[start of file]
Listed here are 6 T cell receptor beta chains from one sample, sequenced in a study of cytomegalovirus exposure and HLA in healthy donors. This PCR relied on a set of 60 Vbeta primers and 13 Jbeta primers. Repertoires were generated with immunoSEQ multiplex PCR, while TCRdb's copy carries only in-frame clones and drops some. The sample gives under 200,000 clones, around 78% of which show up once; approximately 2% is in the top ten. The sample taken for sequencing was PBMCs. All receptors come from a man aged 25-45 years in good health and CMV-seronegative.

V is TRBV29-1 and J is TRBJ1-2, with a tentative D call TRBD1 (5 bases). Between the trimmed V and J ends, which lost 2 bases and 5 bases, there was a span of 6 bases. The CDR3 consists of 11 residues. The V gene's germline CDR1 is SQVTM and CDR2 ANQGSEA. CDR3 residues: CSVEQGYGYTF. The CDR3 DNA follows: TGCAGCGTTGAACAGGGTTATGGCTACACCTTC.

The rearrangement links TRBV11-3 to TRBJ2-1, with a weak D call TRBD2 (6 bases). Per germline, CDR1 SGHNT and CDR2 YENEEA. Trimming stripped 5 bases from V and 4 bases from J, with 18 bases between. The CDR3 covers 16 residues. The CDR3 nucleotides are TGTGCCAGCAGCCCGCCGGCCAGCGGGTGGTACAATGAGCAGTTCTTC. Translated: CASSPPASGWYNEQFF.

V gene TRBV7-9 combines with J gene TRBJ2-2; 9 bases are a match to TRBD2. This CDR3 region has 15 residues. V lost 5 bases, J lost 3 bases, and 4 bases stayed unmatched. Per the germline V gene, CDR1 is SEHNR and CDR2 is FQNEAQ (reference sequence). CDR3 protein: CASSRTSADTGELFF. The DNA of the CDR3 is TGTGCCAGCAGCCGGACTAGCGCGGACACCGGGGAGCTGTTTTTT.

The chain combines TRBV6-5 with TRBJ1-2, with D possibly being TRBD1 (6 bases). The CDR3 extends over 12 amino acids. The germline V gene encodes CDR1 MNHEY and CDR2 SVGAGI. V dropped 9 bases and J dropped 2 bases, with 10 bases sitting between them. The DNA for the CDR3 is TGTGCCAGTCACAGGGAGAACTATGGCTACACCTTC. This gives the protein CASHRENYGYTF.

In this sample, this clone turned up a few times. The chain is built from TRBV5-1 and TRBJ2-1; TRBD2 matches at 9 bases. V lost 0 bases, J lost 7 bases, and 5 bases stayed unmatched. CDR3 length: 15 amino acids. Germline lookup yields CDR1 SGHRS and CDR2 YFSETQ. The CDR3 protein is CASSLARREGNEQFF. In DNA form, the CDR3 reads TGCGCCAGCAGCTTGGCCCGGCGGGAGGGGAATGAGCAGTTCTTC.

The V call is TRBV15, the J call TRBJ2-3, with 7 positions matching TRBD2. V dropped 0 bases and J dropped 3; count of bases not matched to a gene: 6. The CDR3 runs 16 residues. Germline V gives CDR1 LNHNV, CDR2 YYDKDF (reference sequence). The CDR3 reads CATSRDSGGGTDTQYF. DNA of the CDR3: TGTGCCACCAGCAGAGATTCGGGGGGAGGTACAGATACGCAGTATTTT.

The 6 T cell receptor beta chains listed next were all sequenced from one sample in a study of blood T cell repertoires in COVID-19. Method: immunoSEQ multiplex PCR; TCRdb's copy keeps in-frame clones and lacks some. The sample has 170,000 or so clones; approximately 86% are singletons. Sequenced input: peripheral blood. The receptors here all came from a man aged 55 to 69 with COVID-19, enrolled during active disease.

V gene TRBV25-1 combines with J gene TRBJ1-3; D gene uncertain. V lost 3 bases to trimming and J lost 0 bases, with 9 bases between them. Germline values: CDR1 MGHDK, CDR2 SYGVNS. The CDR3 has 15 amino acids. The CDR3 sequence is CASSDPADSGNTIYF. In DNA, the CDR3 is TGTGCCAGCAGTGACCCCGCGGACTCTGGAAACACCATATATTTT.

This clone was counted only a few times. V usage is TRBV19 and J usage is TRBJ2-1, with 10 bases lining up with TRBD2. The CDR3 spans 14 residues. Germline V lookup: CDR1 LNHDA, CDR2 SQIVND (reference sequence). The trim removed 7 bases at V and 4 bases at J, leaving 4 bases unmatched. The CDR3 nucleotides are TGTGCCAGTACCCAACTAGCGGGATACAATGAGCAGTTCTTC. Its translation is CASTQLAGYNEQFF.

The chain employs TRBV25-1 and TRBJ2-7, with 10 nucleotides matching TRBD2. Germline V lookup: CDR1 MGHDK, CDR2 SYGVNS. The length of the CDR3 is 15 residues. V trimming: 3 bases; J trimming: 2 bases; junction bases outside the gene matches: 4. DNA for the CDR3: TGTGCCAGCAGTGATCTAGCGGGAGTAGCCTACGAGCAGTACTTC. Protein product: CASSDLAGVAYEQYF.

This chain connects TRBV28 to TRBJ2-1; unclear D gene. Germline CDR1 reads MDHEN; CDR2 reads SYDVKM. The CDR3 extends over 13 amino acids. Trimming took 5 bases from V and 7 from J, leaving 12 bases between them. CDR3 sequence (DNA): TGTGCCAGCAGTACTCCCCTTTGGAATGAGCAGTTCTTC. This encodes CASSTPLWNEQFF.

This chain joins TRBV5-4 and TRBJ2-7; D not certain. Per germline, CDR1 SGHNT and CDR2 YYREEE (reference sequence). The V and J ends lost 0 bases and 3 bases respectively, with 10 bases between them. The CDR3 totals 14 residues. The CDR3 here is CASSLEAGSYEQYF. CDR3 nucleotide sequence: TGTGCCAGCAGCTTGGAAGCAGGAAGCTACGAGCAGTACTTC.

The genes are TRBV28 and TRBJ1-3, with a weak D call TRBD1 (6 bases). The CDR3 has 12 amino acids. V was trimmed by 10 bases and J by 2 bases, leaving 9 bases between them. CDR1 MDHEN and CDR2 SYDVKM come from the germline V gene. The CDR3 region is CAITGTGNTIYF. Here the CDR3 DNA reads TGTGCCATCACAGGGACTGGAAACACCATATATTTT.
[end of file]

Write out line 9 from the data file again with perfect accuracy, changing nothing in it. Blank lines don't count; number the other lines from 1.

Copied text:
V gene TRBV25-1 combines with J gene TRBJ1-3; D gene uncertain. V lost 3 bases to trimming and J lost 0 bases, with 9 bases between them. Germline values: CDR1 MGHDK, CDR2 SYGVNS. The CDR3 has 15 amino acids. The CDR3 sequence is CASSDPADSGNTIYF. In DNA, the CDR3 is TGTGCCAGCAGTGACCCCGCGGACTCTGGAAACACCATATATTTT.